Archive for the ‘gross domestic product’ Category

Playing Frisbee on a Precipice: Seriousness of American Politicans in Doubt During Economic Crisis

October 10, 2008

By Peggy Noonan
The Wall Street Journal

There are 3½ weeks to go. Life, and political campaigns, can turn on a dime. But I think it just turned on a lot of dimes.

There was an October surprise, and it has all but certainly decided the race. On the left, a smug triumphalism is setting in. On the right, anger rises: the finger pointing is about to begin. In parts and pockets of the middle, we have Americans who aren’t thinking about politics because they’re busy trying to imagine what a modern depression would look like and wondering, for the first time ever, if it is possible that they may wind up living in their cars.

Read the rest:
http://online.wsj.com/article/SB122359863551021415.html

Economists Expect Crisis to Deepen

October 10, 2008

By Phil Izzo
The Wall Street Journal

The U.S. economy has sunk into a recession and government action is critical to stem the damage, according to economists in the latest Wall Street Journal forecasting survey.

“We’re in the middle of a very dark tunnel,” said Brian Fabbri of BNP Paribas, referring to the worsening credit crunch. “Each day we see another crack in the system.”

Those cracks are quickly adding up. On average, the 52 economists surveyed now expect U.S. gross domestic product to contract in the third and fourth quarters of this year, as well as the first quarter of 2009.

This is the first time that survey forecasts for those periods have turned negative. If those predictions bear out, it would mark the first time U.S. GDP — the total value of goods and services produced — has contracted for three consecutive quarters in more than a half century. Economists put the odds of recession in the next 12 months at 89%, up from 60% in last month’s survey.

It is a challenging scenario for the next president, as the election moves into the homestretch. Either Sen. John McCain or Sen. Barack Obama likely will face an economy in the midst of recession on Inauguration Day, even if the credit crisis begins to ease. The new administration will have to get up to speed quickly, taking over the largest government intervention since the Great Depression.

Read the rest:
http://online.wsj.com/article/SB122349368554816267.html

Bernanke warns of possible recession

April 2, 2008
By JEANNINE AVERSA, AP Economics Writer 

WASHINGTON – Federal Reserve Chairman Ben Bernanke warned Wednesday the economy may shrink over the first half of this year and that “a recession is possible.” Yet, he didn’t offer any assurances of further interest rate cuts.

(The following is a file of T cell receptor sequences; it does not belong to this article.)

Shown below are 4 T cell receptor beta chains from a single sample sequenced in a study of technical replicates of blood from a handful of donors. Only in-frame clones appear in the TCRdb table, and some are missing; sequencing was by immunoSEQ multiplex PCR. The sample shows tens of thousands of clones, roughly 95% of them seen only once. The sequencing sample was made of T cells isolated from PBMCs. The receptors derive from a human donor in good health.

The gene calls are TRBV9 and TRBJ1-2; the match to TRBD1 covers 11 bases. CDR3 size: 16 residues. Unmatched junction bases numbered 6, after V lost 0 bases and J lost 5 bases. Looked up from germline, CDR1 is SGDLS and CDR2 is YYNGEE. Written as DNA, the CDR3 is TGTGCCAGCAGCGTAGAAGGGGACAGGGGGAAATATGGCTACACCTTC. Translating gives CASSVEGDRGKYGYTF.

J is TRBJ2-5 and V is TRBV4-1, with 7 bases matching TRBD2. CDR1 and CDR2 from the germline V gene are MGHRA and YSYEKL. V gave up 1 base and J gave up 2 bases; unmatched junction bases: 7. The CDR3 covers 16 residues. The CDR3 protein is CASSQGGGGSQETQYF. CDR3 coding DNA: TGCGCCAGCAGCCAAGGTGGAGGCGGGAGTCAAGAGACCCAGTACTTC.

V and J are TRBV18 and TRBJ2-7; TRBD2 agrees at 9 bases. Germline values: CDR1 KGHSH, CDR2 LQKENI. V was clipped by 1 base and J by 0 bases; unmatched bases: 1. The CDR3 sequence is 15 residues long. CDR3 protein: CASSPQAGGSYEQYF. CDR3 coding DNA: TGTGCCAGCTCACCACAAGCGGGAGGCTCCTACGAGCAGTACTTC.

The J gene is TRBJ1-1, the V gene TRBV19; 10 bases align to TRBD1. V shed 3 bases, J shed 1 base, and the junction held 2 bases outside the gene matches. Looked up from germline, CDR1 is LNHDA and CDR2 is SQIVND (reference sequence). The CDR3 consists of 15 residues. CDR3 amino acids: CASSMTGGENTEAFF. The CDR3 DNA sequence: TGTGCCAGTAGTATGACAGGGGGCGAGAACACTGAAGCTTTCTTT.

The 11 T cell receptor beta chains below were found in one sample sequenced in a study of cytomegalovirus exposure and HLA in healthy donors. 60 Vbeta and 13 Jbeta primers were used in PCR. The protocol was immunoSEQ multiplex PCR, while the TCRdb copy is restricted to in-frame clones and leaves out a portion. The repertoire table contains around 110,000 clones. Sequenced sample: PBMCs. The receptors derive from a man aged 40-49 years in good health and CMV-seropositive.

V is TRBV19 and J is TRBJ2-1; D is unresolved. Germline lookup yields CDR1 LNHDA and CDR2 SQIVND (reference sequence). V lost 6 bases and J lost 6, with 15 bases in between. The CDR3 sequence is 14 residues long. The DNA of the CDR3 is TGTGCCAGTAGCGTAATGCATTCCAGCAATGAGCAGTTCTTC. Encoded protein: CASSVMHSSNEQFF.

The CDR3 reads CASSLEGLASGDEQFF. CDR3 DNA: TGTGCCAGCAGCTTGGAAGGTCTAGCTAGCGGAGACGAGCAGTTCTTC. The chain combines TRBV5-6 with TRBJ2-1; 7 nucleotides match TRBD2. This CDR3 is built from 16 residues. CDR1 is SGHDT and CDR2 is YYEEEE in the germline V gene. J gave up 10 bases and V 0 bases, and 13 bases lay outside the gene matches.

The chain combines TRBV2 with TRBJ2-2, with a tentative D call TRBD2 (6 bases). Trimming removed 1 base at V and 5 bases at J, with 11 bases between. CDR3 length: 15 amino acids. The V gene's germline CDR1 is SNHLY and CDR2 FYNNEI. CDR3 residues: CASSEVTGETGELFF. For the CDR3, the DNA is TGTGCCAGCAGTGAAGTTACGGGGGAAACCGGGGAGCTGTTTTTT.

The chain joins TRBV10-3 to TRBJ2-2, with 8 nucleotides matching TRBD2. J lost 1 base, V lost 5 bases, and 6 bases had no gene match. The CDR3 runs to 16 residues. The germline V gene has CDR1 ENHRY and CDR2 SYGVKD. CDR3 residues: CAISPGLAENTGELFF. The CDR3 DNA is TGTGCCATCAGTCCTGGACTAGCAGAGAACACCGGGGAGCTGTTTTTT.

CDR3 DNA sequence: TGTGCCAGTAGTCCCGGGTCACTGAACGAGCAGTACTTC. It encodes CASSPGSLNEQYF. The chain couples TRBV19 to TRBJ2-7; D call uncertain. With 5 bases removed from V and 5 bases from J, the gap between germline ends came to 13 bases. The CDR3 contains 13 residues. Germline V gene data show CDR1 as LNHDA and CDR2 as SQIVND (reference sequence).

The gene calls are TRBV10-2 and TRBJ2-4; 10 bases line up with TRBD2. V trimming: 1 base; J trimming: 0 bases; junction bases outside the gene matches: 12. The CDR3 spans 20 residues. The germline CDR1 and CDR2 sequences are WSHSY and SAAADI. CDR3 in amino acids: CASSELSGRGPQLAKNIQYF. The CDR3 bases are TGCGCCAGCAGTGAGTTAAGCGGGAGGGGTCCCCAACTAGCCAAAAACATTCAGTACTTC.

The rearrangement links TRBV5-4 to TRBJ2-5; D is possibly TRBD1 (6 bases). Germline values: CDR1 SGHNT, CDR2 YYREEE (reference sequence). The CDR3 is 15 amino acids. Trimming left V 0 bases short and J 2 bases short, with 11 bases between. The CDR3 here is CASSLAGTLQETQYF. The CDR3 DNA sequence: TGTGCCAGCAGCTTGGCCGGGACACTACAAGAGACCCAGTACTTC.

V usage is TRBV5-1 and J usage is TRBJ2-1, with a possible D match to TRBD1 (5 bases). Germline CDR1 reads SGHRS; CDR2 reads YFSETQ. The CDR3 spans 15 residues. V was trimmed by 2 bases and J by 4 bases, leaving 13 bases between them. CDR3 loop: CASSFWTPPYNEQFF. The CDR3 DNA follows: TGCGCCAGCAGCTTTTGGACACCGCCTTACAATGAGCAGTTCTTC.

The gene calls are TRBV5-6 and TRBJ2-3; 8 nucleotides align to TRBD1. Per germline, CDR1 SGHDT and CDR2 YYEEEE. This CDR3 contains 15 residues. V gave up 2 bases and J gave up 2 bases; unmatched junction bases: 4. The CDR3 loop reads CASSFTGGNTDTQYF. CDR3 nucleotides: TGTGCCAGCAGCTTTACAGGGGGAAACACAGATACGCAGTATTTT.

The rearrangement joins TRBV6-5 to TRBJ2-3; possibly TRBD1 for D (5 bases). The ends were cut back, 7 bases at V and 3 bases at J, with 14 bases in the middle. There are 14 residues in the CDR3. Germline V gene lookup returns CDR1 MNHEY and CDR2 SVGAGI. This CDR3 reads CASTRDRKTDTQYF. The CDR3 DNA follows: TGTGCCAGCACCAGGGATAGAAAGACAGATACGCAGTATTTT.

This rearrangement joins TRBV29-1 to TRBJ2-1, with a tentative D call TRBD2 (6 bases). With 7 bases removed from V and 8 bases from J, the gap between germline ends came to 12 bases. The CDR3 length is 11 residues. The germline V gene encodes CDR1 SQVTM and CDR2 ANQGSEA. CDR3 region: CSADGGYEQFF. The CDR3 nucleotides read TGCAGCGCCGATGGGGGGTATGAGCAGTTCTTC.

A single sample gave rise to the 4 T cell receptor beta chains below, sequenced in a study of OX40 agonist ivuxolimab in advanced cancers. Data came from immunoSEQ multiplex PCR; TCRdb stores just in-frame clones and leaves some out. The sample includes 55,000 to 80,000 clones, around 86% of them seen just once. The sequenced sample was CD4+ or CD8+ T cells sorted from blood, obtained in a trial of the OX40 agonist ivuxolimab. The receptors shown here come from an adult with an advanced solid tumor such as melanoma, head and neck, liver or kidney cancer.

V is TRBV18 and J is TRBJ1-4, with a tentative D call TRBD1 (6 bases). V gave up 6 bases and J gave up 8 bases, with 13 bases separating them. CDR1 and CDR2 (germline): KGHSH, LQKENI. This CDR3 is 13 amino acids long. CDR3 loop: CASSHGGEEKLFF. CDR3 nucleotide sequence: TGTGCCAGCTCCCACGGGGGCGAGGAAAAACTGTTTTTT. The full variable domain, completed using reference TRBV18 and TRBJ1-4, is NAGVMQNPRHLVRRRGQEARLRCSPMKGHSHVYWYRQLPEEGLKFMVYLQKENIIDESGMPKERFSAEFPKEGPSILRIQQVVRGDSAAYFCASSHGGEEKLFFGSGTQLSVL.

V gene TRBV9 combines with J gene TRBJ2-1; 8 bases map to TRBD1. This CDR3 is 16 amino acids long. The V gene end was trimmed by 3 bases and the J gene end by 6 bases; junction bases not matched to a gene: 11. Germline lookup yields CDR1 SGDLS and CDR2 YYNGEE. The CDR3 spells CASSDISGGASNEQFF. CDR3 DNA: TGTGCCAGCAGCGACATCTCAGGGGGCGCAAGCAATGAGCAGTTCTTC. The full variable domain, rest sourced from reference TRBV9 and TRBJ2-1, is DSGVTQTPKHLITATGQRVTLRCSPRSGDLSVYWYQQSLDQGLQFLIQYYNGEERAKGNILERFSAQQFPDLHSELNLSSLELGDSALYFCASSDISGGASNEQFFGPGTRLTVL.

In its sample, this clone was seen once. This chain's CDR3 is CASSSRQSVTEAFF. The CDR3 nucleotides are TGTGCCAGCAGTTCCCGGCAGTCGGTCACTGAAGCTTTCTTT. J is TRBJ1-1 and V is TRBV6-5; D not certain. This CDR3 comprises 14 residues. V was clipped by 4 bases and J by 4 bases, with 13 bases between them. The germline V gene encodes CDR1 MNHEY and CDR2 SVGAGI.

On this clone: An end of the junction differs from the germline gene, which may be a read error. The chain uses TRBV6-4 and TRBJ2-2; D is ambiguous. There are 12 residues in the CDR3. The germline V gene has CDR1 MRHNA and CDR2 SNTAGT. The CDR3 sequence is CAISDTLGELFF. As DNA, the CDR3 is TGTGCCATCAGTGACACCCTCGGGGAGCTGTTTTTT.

US Federal Reserve Bank Board Chairman Ben Bernanke responds ...
US Federal Reserve Bank Board Chairman Ben Bernanke responds to questions during a joint congressional hearing on the country’s economic outlook on Capitol Hill in Washington, April 2, 2008.REUTERS/Jonathan Ernst (UNITED STATES)

Bernanke’s testimony to the Joint Economic Committee was a much more pessimistic assessment of the economy’s immediate prospects amid a trio of crises — housing, credit and financial.

“It now appears likely that gross domestic product (GDP) will not grow much, if at all, over the first half of 2008 and could even contract slightly,” Bernanke told lawmakers. GDP measures the value of all goods and services produced within the United States and is the best barometer of the United States’ economic health. Under one rule, six straight months of declining GDP, would constitute a recession.

Still, Bernanke said that he expects more economic growth in the second half of this year and into 2009, helped by the government’s $168 billion stimulus package of tax rebates for people and tax breaks for businesses as well as the Fed’s aggressive reductions to a key interest rate. Nevertheless, the chairman acknowledged uncertainty about the Fed’s next steps, notwithstanding the mounting economic woes.

 Read the rest:
http://news.yahoo.com/s/ap/20080402/ap_on_bi_ge/
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SecDef Gates, Admiral Mullen Testify Before SASC

February 6, 2008

By John E. Carey
Peace and Freedom 
Wednesday, February 6, 2008

Secretary of Defense Robert Gates and Chairman of the Joint Chiefs of Staff Admiral Mike Mullen testified before the Sente Armed Services Committee today.  Senator Carl Levin (D-MI) is chairman of the committee and Sen. John Warner (R-VA) is the ranking member of the minority.

Several issues of interest were discussed.

Asked about the size of the defense budget both Secretary Gates and Admiral Mullen said that the budget needed to be 4% of Gross Domestic Product (GDP).  Admiral Mullen said that 4% of GDP should be an annual “floor” or lowest national investment in defense.